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IN THE COURT OF APPEALS OF THE STATE OF ALASKA

MALIK AHMAD TAHA,

Appellant,

v.

STATE OF ALASKA,

Appellee.

Court of Appeals No. A-11166 Trial Court No. 3AN-10-1918 CR

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No. 2489 — February 5, 2016

Appeal from the Superior Court, Third Judicial District, Anchorage, Michael L. Wolverton, Judge.

Appearances: Dan S. Bair, Assistant Public Advocate, Appeals and Statewide Defense Section, and Richard Allen, Public Advocate, Anchorage, for the Appellant. Diane L. Wendlandt,

Assistant Attorney General, Office of Special Prosecutions and Appeals, Anchorage, and Michael C. Geraghty, Attorney General, Juneau, for the Appellee. Pamela D. Weiss, Assistant Municipal Attorney, and William D. Falsey, Municipal

Attorney, appearing at

Municipality of Anchorage.

the

request

of

the

Court

for

the

Before: Mannheimer, Chief Judge, Allard, Judge, and Hanley, District Court Judge. *

Judge MANNHEIMER.

*

Sitting by assignment

made pursuant to Article IV, Section 16 of the Alaska

Constitution and Administrative Rule 24(d).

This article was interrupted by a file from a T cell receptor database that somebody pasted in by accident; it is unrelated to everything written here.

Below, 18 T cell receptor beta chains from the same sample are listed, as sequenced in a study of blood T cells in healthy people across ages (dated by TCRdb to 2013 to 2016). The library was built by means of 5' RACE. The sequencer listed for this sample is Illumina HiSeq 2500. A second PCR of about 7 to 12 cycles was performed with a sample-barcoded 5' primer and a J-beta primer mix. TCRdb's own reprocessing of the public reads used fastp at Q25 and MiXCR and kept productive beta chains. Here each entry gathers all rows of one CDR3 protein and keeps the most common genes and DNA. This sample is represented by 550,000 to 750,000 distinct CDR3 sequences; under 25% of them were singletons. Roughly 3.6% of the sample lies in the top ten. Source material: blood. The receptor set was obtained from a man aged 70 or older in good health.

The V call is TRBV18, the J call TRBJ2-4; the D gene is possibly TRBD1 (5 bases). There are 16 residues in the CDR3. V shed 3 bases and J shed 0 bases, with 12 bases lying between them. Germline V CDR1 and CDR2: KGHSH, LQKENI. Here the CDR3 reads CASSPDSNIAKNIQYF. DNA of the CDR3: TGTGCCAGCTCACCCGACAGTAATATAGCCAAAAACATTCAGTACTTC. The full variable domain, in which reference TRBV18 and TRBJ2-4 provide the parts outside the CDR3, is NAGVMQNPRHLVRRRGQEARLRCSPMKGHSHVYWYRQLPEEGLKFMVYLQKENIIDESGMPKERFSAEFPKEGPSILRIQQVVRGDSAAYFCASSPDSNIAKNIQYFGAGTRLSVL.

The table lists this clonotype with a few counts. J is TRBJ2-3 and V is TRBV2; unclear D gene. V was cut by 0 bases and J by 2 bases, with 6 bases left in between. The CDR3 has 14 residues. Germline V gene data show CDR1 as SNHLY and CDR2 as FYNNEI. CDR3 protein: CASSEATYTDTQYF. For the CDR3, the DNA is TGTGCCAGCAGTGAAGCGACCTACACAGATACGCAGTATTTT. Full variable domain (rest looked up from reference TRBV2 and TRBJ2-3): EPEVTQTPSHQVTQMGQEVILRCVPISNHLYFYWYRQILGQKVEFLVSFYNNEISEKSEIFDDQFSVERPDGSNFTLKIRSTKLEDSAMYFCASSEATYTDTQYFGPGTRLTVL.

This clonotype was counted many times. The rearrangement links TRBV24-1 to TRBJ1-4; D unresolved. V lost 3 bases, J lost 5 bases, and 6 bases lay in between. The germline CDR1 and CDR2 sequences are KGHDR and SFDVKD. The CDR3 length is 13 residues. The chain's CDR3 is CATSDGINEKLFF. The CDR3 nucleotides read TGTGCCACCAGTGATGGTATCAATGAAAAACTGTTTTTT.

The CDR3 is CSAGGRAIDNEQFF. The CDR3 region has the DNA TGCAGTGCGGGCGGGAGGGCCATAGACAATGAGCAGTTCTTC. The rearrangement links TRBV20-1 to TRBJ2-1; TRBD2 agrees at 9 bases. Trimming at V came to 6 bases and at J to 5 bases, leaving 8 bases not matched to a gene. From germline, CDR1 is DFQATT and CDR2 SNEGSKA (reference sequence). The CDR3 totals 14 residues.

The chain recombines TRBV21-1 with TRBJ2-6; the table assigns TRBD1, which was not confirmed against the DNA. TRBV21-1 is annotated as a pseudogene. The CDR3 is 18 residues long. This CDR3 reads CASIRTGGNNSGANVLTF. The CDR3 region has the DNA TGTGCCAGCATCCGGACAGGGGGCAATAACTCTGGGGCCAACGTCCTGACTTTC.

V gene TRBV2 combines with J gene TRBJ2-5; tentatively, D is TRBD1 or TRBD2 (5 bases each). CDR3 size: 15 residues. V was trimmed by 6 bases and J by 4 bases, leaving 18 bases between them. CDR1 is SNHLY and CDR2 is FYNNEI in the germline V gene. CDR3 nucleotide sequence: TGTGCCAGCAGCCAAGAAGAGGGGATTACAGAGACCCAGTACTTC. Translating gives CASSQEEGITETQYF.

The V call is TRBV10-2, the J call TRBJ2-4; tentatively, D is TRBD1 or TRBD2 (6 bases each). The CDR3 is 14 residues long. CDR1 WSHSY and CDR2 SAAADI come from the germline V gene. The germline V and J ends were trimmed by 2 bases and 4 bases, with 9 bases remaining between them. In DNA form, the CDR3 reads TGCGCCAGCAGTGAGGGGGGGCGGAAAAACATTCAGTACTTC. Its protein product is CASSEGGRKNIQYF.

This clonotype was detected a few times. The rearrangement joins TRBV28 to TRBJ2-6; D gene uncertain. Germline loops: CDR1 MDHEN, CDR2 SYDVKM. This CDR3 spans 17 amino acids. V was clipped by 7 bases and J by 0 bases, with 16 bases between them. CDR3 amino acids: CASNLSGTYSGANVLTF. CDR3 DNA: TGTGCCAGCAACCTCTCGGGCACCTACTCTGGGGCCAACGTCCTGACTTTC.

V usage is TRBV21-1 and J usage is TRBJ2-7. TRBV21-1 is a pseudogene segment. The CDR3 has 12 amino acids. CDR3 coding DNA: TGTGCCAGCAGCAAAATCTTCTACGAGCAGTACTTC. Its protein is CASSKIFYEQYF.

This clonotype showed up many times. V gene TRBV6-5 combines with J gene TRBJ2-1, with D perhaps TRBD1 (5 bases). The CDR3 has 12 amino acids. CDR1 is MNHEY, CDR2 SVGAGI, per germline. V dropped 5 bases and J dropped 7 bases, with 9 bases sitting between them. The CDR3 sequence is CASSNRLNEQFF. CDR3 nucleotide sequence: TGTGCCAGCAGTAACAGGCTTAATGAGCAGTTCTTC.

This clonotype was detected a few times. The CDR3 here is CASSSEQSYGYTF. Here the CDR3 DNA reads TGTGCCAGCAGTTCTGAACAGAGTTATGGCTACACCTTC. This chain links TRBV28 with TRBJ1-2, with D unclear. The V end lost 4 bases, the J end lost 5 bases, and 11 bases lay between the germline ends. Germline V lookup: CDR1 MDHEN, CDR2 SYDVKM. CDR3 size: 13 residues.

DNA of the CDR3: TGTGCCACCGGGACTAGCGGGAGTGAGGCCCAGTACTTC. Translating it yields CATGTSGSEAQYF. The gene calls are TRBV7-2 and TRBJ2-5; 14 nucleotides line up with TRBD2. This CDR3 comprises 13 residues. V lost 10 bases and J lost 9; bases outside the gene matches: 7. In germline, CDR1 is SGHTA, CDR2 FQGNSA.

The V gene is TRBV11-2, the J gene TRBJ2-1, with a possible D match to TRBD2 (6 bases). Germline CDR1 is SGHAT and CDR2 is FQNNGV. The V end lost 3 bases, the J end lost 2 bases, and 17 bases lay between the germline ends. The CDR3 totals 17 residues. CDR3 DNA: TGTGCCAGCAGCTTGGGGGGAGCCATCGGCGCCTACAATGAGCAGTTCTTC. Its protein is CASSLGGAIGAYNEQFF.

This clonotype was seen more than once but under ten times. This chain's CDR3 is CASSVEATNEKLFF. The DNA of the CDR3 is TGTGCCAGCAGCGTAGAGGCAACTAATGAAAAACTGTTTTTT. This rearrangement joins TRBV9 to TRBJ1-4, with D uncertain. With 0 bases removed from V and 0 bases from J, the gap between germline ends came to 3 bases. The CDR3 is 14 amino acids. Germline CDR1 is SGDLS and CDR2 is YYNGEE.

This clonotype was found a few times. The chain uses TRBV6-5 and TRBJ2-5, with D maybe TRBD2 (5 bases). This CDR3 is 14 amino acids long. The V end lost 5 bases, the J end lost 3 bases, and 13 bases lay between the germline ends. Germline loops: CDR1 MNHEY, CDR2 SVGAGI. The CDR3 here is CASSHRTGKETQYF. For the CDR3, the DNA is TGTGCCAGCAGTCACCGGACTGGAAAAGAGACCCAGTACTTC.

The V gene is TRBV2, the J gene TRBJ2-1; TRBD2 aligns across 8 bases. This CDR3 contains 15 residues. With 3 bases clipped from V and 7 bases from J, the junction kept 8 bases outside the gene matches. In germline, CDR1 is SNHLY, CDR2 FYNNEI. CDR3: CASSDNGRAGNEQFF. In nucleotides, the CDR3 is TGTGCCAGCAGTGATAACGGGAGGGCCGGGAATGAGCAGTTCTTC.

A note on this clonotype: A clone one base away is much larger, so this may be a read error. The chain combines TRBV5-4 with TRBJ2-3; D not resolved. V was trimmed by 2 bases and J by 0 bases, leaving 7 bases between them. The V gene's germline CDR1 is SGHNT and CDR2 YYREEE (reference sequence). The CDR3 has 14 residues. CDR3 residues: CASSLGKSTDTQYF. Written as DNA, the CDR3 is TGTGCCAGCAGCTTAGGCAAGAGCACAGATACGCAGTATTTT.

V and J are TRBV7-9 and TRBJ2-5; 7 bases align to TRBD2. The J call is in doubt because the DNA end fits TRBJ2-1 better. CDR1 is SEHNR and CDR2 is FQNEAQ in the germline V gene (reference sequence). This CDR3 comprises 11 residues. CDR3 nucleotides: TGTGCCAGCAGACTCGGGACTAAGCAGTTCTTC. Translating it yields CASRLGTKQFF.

A provision of the Anchorage Municipal Code — section 09.28.026 — gives police officers the authority, at their discretion, and without a court order, to impound the motor vehicle of any person who is arrested for, or charged with, any of the following six offenses: (1) soliciting for prostitution, (2) driving while under the influence, (3) refusing to submit to a breath test, (4) driving with a suspended or revoked license, (5) driving without having vehicle insurance, or (6) driving while not carrying proof of vehicle insurance in one’s immediate possession. The defendant in this case was arrested by the Anchorage police for driving under the influence. The defendant wanted to call his father to come retrieve the car, or to have his passenger take custody of the car, but the arresting officer told the defendant that this would not be allowed — that the police were required to seize and impound the vehicle under the municipal ordinance. The question presented in this appeal is whether the seizure of the defendant’s vehicle was illegal under either the Fourth Amendment to the United States Constitution or Article I, Section 14 of the Alaska Constitution. The State argues (and the superior court found) that seizures of vehicles pursuant to AMC 09.28.026 are justified under the “community caretaker” function. This legal doctrine refers to the authority of the police (or other government agents) to seize and remove vehicles from the streets when they impede traffic or otherwise threaten public safety or convenience. But as we explain in this opinion, the seizure and impoundment authorized by AMC 09.28.026 is not aimed at, nor is it limited to, vehicles that might be impounded under a “community caretaker” rationale. Under this ordinance, it is irrelevant whether the impounded vehicle was impeding traffic or posed any other threat to public safety or convenience, or whether the vehicle or its contents were at risk of theft or vandalism.